12. When I started modelling, I was only into fast, modern jets. As I have gone on in the hobby, though, I’ve broadened my horizons considerably, expanding to WWII and Vietnam subjects as well. One era, though, that I’ve only recently found I enjoy is the early years of the jet age. Those awkward years in the ‘50s when things weren’t quite understood yet. There were some pretty weird designs then, and it seems that the British had a lot of them. One plane that I always wanted a nice kit of was the Supermarine Swift. How the company that gave us the Spitfire had such a hard time designing jets I’ll never understand, but the Swift was about the best they could come up with (save maybe the Scimitar). Thankfully, New Airfix saw fit to issue a new kit of this rather obscure plane, and I was quick to snatch it up. It is likely the nicest Airfix I’ve worked on to date! Check out my out of box review in case you’re thinking of getting one! https://adamrehorn.wordpress.com/model-kits/out-of-box-reviews/1-72-airfix-swift-fr-5-oob/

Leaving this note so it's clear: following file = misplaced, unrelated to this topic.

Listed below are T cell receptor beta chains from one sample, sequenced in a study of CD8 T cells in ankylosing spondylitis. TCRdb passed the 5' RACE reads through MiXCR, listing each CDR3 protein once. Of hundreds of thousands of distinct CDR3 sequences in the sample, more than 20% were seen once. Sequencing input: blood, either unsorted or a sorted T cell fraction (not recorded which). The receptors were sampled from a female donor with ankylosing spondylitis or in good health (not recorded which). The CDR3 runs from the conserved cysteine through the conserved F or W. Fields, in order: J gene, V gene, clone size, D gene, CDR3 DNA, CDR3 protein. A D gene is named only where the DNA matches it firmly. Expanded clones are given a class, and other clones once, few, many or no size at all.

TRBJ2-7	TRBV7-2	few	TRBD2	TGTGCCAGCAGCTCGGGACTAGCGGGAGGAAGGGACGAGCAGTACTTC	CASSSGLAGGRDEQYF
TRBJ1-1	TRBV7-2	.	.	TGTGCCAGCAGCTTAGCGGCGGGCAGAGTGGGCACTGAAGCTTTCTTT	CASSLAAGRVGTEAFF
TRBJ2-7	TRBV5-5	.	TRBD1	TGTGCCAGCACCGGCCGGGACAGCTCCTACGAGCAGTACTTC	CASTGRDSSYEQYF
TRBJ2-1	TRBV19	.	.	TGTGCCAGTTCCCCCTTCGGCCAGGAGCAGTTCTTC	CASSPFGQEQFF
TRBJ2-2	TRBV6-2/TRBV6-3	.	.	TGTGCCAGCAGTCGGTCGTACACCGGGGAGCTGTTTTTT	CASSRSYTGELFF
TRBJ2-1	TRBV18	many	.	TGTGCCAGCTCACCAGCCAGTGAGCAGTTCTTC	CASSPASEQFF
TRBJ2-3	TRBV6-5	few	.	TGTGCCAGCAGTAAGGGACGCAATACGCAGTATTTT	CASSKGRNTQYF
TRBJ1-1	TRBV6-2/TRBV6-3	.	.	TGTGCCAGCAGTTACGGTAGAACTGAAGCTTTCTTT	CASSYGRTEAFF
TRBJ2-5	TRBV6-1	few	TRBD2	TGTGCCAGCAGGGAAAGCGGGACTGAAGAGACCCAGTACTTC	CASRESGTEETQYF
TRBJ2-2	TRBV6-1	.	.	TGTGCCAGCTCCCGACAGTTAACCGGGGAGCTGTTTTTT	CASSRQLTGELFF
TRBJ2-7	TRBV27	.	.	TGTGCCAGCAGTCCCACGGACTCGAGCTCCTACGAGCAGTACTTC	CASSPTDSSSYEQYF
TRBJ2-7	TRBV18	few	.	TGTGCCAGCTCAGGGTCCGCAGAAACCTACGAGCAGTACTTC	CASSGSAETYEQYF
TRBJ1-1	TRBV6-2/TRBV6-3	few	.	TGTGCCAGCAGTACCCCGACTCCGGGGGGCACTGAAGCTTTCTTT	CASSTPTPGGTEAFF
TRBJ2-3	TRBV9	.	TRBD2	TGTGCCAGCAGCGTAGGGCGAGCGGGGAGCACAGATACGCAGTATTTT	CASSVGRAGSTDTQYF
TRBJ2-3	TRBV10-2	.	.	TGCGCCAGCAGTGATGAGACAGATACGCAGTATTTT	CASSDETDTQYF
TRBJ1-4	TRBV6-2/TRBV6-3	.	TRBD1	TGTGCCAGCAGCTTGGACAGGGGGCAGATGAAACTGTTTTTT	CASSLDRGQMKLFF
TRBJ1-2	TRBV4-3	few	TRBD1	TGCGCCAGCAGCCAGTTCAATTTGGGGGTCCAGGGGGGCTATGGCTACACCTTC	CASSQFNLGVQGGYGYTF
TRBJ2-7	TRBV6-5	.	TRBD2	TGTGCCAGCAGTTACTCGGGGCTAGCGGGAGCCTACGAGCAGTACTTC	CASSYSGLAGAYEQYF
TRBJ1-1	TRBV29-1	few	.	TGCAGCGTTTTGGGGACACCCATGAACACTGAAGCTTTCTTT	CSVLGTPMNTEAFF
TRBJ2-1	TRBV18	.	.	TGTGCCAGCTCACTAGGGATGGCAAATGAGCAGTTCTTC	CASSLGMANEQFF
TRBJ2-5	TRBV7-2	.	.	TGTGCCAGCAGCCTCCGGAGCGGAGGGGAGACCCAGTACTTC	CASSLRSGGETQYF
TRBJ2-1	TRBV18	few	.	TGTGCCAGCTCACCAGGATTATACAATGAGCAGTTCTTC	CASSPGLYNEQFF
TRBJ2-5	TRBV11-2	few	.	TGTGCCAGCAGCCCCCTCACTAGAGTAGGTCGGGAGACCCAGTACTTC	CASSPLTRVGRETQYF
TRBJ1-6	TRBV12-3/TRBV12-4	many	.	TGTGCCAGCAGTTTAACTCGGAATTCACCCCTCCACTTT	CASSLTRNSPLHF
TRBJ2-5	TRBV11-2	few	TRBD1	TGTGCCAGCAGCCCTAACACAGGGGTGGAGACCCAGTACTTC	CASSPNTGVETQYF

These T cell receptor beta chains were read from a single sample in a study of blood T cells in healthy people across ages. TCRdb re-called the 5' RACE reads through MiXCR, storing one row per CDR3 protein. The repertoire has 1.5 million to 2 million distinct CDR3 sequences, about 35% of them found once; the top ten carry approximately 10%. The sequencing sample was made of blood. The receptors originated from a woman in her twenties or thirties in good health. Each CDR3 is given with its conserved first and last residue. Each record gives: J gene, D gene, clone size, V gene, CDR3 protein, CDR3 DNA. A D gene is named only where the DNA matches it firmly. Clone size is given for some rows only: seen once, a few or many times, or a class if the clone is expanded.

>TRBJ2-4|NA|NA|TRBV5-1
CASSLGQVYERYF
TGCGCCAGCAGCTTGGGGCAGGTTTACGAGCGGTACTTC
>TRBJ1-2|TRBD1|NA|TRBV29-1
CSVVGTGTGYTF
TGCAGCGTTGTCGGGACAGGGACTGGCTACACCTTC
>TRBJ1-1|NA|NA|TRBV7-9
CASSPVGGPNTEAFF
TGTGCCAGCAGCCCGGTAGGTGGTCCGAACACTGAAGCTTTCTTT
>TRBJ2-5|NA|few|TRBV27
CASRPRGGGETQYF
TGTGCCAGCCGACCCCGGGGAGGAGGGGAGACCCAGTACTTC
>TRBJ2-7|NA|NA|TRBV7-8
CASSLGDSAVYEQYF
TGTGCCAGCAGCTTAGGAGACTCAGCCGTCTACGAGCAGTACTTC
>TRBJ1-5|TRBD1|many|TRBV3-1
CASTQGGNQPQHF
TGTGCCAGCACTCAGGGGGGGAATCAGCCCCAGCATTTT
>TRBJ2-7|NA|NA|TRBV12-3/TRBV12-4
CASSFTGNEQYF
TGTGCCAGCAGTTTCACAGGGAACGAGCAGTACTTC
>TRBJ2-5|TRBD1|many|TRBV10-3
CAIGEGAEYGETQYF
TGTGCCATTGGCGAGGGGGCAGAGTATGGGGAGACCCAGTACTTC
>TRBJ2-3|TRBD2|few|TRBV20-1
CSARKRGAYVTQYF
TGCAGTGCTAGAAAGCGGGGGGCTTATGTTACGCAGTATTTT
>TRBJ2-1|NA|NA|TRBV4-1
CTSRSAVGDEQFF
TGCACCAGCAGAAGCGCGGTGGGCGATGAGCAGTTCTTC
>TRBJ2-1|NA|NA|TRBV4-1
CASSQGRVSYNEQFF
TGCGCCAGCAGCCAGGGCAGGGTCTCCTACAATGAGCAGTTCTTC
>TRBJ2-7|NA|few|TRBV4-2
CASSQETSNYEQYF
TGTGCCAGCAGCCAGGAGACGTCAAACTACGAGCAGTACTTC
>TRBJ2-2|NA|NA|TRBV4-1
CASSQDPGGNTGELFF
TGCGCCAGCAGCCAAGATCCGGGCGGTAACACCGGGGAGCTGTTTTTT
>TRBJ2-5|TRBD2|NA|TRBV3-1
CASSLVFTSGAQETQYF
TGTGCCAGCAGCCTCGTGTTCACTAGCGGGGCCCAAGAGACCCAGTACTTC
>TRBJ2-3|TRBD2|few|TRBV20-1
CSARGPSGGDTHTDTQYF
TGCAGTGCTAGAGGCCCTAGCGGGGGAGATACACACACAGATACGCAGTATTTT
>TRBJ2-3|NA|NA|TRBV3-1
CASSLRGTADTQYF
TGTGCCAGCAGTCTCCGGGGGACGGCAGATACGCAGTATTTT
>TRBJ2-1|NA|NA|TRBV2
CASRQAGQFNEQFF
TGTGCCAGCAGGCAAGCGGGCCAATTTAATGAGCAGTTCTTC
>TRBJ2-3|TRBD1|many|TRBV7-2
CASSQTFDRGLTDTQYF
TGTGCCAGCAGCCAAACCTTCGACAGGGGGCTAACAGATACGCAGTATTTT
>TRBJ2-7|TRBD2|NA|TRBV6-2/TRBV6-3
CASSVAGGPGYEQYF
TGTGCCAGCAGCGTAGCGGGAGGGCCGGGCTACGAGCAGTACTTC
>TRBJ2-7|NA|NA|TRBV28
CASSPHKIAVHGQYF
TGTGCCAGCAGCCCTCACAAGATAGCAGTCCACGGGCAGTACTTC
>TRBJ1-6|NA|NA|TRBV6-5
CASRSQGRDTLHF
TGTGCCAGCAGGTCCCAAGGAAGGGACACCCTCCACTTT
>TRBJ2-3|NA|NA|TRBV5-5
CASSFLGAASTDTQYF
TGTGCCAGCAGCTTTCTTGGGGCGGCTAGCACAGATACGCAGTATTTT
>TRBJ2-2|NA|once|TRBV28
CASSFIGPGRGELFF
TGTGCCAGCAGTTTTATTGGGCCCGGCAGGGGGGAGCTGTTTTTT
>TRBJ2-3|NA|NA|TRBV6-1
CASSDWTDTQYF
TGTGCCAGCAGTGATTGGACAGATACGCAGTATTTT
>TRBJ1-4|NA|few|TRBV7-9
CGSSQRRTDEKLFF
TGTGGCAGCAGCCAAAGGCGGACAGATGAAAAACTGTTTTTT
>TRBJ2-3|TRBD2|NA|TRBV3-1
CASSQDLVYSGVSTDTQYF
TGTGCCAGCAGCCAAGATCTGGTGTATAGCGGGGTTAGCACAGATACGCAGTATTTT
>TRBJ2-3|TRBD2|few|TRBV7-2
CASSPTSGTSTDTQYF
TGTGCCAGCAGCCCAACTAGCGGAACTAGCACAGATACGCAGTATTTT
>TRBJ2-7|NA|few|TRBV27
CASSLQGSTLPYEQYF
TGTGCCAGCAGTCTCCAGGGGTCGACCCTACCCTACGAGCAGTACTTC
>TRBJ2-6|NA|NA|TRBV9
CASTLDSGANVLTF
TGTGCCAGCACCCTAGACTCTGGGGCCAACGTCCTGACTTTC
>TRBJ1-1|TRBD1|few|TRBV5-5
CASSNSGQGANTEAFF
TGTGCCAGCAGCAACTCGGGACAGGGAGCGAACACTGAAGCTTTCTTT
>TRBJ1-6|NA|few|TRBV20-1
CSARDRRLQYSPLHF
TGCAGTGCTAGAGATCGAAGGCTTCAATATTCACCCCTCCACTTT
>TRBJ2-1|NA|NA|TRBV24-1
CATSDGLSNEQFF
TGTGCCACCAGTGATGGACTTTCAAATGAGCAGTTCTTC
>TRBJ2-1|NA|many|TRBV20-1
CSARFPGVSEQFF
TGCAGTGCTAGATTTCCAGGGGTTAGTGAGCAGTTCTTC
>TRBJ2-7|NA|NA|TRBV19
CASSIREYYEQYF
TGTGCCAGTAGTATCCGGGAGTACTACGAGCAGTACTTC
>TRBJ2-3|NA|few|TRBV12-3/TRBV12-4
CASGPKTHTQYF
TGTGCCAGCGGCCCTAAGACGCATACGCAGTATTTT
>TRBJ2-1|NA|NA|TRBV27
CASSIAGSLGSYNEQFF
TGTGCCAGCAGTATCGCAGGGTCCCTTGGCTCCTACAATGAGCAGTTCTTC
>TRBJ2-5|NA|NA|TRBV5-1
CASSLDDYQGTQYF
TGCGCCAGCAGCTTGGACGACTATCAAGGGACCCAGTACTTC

13. Yeah, that's a fair assessment! As for "ripoffery", I'm sure it's a word. I mean Shakespeare made up words all the time, and we use all of his. No reason we modellers have to play second fiddle to some dead poet guy! :)